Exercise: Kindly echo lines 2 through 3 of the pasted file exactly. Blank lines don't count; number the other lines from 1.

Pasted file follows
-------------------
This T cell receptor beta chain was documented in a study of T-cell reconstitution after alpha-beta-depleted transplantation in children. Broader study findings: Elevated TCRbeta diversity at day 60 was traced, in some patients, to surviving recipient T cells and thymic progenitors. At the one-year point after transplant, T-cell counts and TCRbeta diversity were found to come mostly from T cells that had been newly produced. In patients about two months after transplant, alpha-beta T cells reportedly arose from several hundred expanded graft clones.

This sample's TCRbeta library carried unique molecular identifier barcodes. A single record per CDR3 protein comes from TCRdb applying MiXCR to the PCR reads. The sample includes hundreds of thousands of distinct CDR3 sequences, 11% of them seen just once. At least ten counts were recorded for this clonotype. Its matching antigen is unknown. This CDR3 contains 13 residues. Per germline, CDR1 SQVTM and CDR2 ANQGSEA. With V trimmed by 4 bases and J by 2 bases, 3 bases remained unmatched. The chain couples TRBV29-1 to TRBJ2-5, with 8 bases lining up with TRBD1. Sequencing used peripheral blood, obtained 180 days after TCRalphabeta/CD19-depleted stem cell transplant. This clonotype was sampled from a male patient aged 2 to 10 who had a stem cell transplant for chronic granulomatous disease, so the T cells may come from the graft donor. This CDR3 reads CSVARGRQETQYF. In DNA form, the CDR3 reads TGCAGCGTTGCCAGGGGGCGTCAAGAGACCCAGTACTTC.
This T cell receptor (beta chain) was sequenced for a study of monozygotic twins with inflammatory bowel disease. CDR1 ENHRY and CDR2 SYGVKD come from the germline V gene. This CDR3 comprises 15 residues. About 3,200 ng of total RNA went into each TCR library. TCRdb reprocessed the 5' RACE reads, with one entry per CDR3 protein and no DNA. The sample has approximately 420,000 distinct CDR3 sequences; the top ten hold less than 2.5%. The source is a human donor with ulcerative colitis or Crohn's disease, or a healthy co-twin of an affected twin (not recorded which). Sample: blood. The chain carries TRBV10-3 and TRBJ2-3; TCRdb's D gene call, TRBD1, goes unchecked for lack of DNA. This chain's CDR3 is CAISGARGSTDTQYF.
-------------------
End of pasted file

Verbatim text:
This sample's TCRbeta library carried unique molecular identifier barcodes. A single record per CDR3 protein comes from TCRdb applying MiXCR to the PCR reads. The sample includes hundreds of thousands of distinct CDR3 sequences, 11% of them seen just once. At least ten counts were recorded for this clonotype. Its matching antigen is unknown. This CDR3 contains 13 residues. Per germline, CDR1 SQVTM and CDR2 ANQGSEA. With V trimmed by 4 bases and J by 2 bases, 3 bases remained unmatched. The chain couples TRBV29-1 to TRBJ2-5, with 8 bases lining up with TRBD1. Sequencing used peripheral blood, obtained 180 days after TCRalphabeta/CD19-depleted stem cell transplant. This clonotype was sampled from a male patient aged 2 to 10 who had a stem cell transplant for chronic granulomatous disease, so the T cells may come from the graft donor. This CDR3 reads CSVARGRQETQYF. In DNA form, the CDR3 reads TGCAGCGTTGCCAGGGGGCGTCAAGAGACCCAGTACTTC.
This T cell receptor (beta chain) was sequenced for a study of monozygotic twins with inflammatory bowel disease. CDR1 ENHRY and CDR2 SYGVKD come from the germline V gene. This CDR3 comprises 15 residues. About 3,200 ng of total RNA went into each TCR library. TCRdb reprocessed the 5' RACE reads, with one entry per CDR3 protein and no DNA. The sample has approximately 420,000 distinct CDR3 sequences; the top ten hold less than 2.5%. The source is a human donor with ulcerative colitis or Crohn's disease, or a healthy co-twin of an affected twin (not recorded which). Sample: blood. The chain carries TRBV10-3 and TRBJ2-3; TCRdb's D gene call, TRBD1, goes unchecked for lack of DNA. This chain's CDR3 is CAISGARGSTDTQYF.